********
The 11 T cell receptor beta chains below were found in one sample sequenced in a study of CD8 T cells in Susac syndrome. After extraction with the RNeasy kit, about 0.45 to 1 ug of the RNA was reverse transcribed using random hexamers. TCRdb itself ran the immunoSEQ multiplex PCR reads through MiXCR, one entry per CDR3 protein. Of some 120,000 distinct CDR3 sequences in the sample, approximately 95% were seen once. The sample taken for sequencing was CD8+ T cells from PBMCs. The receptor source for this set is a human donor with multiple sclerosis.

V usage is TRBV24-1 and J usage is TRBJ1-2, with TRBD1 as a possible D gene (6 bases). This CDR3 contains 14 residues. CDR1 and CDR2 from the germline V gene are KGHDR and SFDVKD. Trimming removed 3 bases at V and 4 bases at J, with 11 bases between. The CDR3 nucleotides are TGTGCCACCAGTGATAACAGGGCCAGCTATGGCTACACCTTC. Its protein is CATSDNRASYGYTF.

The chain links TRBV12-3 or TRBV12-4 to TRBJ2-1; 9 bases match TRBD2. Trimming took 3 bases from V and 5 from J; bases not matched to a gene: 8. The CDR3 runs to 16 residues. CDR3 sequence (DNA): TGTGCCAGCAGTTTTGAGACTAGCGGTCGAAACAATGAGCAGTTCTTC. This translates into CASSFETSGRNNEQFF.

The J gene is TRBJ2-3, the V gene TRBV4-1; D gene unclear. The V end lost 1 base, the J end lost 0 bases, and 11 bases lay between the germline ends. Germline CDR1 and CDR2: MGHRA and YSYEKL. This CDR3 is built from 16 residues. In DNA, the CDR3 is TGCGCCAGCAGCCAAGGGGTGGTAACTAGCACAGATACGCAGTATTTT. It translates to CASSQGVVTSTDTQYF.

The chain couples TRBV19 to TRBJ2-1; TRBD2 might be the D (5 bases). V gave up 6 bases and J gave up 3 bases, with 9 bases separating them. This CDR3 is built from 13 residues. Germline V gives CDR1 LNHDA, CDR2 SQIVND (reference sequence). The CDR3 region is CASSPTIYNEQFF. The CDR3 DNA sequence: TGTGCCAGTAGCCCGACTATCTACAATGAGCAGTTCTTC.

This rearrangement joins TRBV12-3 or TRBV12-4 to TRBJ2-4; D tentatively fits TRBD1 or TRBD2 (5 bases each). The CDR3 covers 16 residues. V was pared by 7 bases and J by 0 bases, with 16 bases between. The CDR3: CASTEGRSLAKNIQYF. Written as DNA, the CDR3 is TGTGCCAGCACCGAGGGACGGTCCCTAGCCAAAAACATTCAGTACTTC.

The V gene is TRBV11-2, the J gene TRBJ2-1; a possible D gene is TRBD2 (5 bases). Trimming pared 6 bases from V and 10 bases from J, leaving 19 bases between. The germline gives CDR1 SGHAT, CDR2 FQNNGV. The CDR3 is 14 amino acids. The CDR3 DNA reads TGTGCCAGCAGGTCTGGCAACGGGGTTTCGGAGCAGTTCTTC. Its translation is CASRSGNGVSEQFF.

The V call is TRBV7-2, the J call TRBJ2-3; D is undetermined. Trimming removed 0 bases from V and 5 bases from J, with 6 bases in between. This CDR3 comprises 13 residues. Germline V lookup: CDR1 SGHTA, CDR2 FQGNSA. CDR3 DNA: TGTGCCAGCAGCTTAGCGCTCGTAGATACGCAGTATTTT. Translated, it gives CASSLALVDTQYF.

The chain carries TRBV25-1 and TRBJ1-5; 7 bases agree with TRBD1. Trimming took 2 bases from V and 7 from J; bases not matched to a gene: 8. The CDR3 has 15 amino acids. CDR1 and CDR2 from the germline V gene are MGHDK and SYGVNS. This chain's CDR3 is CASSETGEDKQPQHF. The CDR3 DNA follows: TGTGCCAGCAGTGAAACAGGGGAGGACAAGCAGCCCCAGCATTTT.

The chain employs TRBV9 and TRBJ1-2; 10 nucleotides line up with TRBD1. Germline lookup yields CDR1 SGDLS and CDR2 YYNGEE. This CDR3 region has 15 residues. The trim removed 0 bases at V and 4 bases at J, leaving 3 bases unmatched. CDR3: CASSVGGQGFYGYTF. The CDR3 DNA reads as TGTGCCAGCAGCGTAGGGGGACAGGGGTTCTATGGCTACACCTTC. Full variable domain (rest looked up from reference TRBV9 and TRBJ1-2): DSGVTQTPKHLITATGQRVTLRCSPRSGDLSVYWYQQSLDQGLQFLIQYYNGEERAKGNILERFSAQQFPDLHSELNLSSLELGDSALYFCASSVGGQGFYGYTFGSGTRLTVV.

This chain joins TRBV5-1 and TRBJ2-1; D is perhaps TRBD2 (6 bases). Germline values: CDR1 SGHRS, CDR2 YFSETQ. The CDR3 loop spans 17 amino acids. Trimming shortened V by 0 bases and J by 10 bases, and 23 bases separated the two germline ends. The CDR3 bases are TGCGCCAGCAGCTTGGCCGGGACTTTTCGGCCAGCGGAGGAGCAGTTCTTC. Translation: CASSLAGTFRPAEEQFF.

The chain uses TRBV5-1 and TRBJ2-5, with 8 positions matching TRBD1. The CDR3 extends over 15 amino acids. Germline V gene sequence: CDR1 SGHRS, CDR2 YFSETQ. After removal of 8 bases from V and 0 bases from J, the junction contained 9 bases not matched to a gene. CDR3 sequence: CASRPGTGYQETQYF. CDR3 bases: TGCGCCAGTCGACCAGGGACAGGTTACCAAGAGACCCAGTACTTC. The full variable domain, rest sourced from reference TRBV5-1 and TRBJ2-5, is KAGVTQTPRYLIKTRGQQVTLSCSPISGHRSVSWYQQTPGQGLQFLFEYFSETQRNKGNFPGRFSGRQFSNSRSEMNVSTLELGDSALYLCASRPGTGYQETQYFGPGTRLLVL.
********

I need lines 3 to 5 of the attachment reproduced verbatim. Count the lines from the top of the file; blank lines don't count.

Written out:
The chain links TRBV12-3 or TRBV12-4 to TRBJ2-1; 9 bases match TRBD2. Trimming took 3 bases from V and 5 from J; bases not matched to a gene: 8. The CDR3 runs to 16 residues. CDR3 sequence (DNA): TGTGCCAGCAGTTTTGAGACTAGCGGTCGAAACAATGAGCAGTTCTTC. This translates into CASSFETSGRNNEQFF.

The J gene is TRBJ2-3, the V gene TRBV4-1; D gene unclear. The V end lost 1 base, the J end lost 0 bases, and 11 bases lay between the germline ends. Germline CDR1 and CDR2: MGHRA and YSYEKL. This CDR3 is built from 16 residues. In DNA, the CDR3 is TGCGCCAGCAGCCAAGGGGTGGTAACTAGCACAGATACGCAGTATTTT. It translates to CASSQGVVTSTDTQYF.

The chain couples TRBV19 to TRBJ2-1; TRBD2 might be the D (5 bases). V gave up 6 bases and J gave up 3 bases, with 9 bases separating them. This CDR3 is built from 13 residues. Germline V gives CDR1 LNHDA, CDR2 SQIVND (reference sequence). The CDR3 region is CASSPTIYNEQFF. The CDR3 DNA sequence: TGTGCCAGTAGCCCGACTATCTACAATGAGCAGTTCTTC.